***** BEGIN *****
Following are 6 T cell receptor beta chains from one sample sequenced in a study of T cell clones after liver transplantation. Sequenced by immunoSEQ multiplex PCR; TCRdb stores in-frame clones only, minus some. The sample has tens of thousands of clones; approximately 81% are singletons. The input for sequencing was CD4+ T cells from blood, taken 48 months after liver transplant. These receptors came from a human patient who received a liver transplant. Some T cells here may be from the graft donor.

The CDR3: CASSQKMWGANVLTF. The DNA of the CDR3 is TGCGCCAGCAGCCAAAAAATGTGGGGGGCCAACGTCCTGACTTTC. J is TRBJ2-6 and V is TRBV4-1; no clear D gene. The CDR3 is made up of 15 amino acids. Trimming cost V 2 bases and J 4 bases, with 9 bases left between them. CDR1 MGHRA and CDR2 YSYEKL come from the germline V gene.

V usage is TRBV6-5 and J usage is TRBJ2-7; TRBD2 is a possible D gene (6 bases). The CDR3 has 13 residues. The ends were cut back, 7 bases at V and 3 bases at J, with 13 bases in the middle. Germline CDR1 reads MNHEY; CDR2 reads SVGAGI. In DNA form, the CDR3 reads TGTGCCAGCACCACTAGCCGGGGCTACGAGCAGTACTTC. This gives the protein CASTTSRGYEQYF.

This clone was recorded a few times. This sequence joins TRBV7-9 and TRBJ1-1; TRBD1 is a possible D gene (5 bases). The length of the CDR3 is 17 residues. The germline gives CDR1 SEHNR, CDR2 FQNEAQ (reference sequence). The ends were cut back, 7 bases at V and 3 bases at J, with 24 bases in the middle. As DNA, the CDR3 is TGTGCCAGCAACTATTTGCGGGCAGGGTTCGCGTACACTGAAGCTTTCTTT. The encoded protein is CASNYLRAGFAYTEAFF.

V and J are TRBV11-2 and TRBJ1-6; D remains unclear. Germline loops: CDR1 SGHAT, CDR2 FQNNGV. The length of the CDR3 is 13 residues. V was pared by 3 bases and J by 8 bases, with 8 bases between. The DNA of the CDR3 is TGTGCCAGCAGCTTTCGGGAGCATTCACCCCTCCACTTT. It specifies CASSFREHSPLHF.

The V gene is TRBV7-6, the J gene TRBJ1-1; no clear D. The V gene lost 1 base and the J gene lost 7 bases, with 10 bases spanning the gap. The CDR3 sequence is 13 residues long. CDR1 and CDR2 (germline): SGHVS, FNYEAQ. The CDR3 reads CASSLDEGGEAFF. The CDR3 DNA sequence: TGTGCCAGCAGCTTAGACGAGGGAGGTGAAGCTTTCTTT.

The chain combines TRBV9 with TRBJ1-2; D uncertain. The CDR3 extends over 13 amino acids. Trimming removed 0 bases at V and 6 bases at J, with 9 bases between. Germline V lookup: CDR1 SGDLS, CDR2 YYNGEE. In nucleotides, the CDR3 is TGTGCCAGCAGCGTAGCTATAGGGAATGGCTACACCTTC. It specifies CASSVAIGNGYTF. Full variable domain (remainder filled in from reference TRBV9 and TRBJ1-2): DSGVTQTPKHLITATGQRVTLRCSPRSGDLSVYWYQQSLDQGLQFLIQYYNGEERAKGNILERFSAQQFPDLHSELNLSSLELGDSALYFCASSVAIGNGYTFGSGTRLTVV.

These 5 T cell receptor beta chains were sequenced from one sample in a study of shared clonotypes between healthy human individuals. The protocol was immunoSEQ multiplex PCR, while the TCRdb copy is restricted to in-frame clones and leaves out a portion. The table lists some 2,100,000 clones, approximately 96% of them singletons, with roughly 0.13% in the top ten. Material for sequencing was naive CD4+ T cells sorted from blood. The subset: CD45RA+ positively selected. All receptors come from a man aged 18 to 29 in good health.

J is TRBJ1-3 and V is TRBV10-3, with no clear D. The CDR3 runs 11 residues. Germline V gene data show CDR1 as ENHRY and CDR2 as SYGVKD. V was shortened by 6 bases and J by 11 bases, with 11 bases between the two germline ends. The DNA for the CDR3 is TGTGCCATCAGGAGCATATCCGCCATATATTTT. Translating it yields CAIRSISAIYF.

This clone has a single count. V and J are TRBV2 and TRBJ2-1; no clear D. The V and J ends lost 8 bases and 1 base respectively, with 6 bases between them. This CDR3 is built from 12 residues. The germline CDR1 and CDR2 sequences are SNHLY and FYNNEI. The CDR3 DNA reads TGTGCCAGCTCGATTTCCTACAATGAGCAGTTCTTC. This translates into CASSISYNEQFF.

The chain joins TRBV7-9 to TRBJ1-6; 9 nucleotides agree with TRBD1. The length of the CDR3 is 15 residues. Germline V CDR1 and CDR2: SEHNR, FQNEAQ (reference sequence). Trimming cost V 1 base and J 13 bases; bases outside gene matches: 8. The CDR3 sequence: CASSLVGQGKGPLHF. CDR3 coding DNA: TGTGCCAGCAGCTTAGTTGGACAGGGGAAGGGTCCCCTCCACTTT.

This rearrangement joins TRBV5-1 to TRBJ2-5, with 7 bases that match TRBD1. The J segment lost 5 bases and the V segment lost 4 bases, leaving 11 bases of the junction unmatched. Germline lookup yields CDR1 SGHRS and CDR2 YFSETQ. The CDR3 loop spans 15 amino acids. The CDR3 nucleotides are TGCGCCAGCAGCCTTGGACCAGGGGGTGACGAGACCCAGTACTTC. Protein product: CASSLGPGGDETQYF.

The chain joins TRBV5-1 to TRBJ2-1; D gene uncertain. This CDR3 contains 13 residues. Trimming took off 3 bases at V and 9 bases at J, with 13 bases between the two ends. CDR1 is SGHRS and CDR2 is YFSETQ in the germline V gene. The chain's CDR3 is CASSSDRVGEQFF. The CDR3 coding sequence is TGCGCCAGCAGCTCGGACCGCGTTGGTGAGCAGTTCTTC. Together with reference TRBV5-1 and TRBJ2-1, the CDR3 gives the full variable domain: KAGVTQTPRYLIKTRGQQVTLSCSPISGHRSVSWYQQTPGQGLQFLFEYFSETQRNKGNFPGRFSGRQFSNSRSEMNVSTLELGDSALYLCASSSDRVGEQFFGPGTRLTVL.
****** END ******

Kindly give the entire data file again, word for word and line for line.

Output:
Following are 6 T cell receptor beta chains from one sample sequenced in a study of T cell clones after liver transplantation. Sequenced by immunoSEQ multiplex PCR; TCRdb stores in-frame clones only, minus some. The sample has tens of thousands of clones; approximately 81% are singletons. The input for sequencing was CD4+ T cells from blood, taken 48 months after liver transplant. These receptors came from a human patient who received a liver transplant. Some T cells here may be from the graft donor.

The CDR3: CASSQKMWGANVLTF. The DNA of the CDR3 is TGCGCCAGCAGCCAAAAAATGTGGGGGGCCAACGTCCTGACTTTC. J is TRBJ2-6 and V is TRBV4-1; no clear D gene. The CDR3 is made up of 15 amino acids. Trimming cost V 2 bases and J 4 bases, with 9 bases left between them. CDR1 MGHRA and CDR2 YSYEKL come from the germline V gene.

V usage is TRBV6-5 and J usage is TRBJ2-7; TRBD2 is a possible D gene (6 bases). The CDR3 has 13 residues. The ends were cut back, 7 bases at V and 3 bases at J, with 13 bases in the middle. Germline CDR1 reads MNHEY; CDR2 reads SVGAGI. In DNA form, the CDR3 reads TGTGCCAGCACCACTAGCCGGGGCTACGAGCAGTACTTC. This gives the protein CASTTSRGYEQYF.

This clone was recorded a few times. This sequence joins TRBV7-9 and TRBJ1-1; TRBD1 is a possible D gene (5 bases). The length of the CDR3 is 17 residues. The germline gives CDR1 SEHNR, CDR2 FQNEAQ (reference sequence). The ends were cut back, 7 bases at V and 3 bases at J, with 24 bases in the middle. As DNA, the CDR3 is TGTGCCAGCAACTATTTGCGGGCAGGGTTCGCGTACACTGAAGCTTTCTTT. The encoded protein is CASNYLRAGFAYTEAFF.

V and J are TRBV11-2 and TRBJ1-6; D remains unclear. Germline loops: CDR1 SGHAT, CDR2 FQNNGV. The length of the CDR3 is 13 residues. V was pared by 3 bases and J by 8 bases, with 8 bases between. The DNA of the CDR3 is TGTGCCAGCAGCTTTCGGGAGCATTCACCCCTCCACTTT. It specifies CASSFREHSPLHF.

The V gene is TRBV7-6, the J gene TRBJ1-1; no clear D. The V gene lost 1 base and the J gene lost 7 bases, with 10 bases spanning the gap. The CDR3 sequence is 13 residues long. CDR1 and CDR2 (germline): SGHVS, FNYEAQ. The CDR3 reads CASSLDEGGEAFF. The CDR3 DNA sequence: TGTGCCAGCAGCTTAGACGAGGGAGGTGAAGCTTTCTTT.

The chain combines TRBV9 with TRBJ1-2; D uncertain. The CDR3 extends over 13 amino acids. Trimming removed 0 bases at V and 6 bases at J, with 9 bases between. Germline V lookup: CDR1 SGDLS, CDR2 YYNGEE. In nucleotides, the CDR3 is TGTGCCAGCAGCGTAGCTATAGGGAATGGCTACACCTTC. It specifies CASSVAIGNGYTF. Full variable domain (remainder filled in from reference TRBV9 and TRBJ1-2): DSGVTQTPKHLITATGQRVTLRCSPRSGDLSVYWYQQSLDQGLQFLIQYYNGEERAKGNILERFSAQQFPDLHSELNLSSLELGDSALYFCASSVAIGNGYTFGSGTRLTVV.

These 5 T cell receptor beta chains were sequenced from one sample in a study of shared clonotypes between healthy human individuals. The protocol was immunoSEQ multiplex PCR, while the TCRdb copy is restricted to in-frame clones and leaves out a portion. The table lists some 2,100,000 clones, approximately 96% of them singletons, with roughly 0.13% in the top ten. Material for sequencing was naive CD4+ T cells sorted from blood. The subset: CD45RA+ positively selected. All receptors come from a man aged 18 to 29 in good health.

J is TRBJ1-3 and V is TRBV10-3, with no clear D. The CDR3 runs 11 residues. Germline V gene data show CDR1 as ENHRY and CDR2 as SYGVKD. V was shortened by 6 bases and J by 11 bases, with 11 bases between the two germline ends. The DNA for the CDR3 is TGTGCCATCAGGAGCATATCCGCCATATATTTT. Translating it yields CAIRSISAIYF.

This clone has a single count. V and J are TRBV2 and TRBJ2-1; no clear D. The V and J ends lost 8 bases and 1 base respectively, with 6 bases between them. This CDR3 is built from 12 residues. The germline CDR1 and CDR2 sequences are SNHLY and FYNNEI. The CDR3 DNA reads TGTGCCAGCTCGATTTCCTACAATGAGCAGTTCTTC. This translates into CASSISYNEQFF.

The chain joins TRBV7-9 to TRBJ1-6; 9 nucleotides agree with TRBD1. The length of the CDR3 is 15 residues. Germline V CDR1 and CDR2: SEHNR, FQNEAQ (reference sequence). Trimming cost V 1 base and J 13 bases; bases outside gene matches: 8. The CDR3 sequence: CASSLVGQGKGPLHF. CDR3 coding DNA: TGTGCCAGCAGCTTAGTTGGACAGGGGAAGGGTCCCCTCCACTTT.

This rearrangement joins TRBV5-1 to TRBJ2-5, with 7 bases that match TRBD1. The J segment lost 5 bases and the V segment lost 4 bases, leaving 11 bases of the junction unmatched. Germline lookup yields CDR1 SGHRS and CDR2 YFSETQ. The CDR3 loop spans 15 amino acids. The CDR3 nucleotides are TGCGCCAGCAGCCTTGGACCAGGGGGTGACGAGACCCAGTACTTC. Protein product: CASSLGPGGDETQYF.

The chain joins TRBV5-1 to TRBJ2-1; D gene uncertain. This CDR3 contains 13 residues. Trimming took off 3 bases at V and 9 bases at J, with 13 bases between the two ends. CDR1 is SGHRS and CDR2 is YFSETQ in the germline V gene. The chain's CDR3 is CASSSDRVGEQFF. The CDR3 coding sequence is TGCGCCAGCAGCTCGGACCGCGTTGGTGAGCAGTTCTTC. Together with reference TRBV5-1 and TRBJ2-1, the CDR3 gives the full variable domain: KAGVTQTPRYLIKTRGQQVTLSCSPISGHRSVSWYQQTPGQGLQFLFEYFSETQRNKGNFPGRFSGRQFSNSRSEMNVSTLELGDSALYLCASSSDRVGEQFFGPGTRLTVL.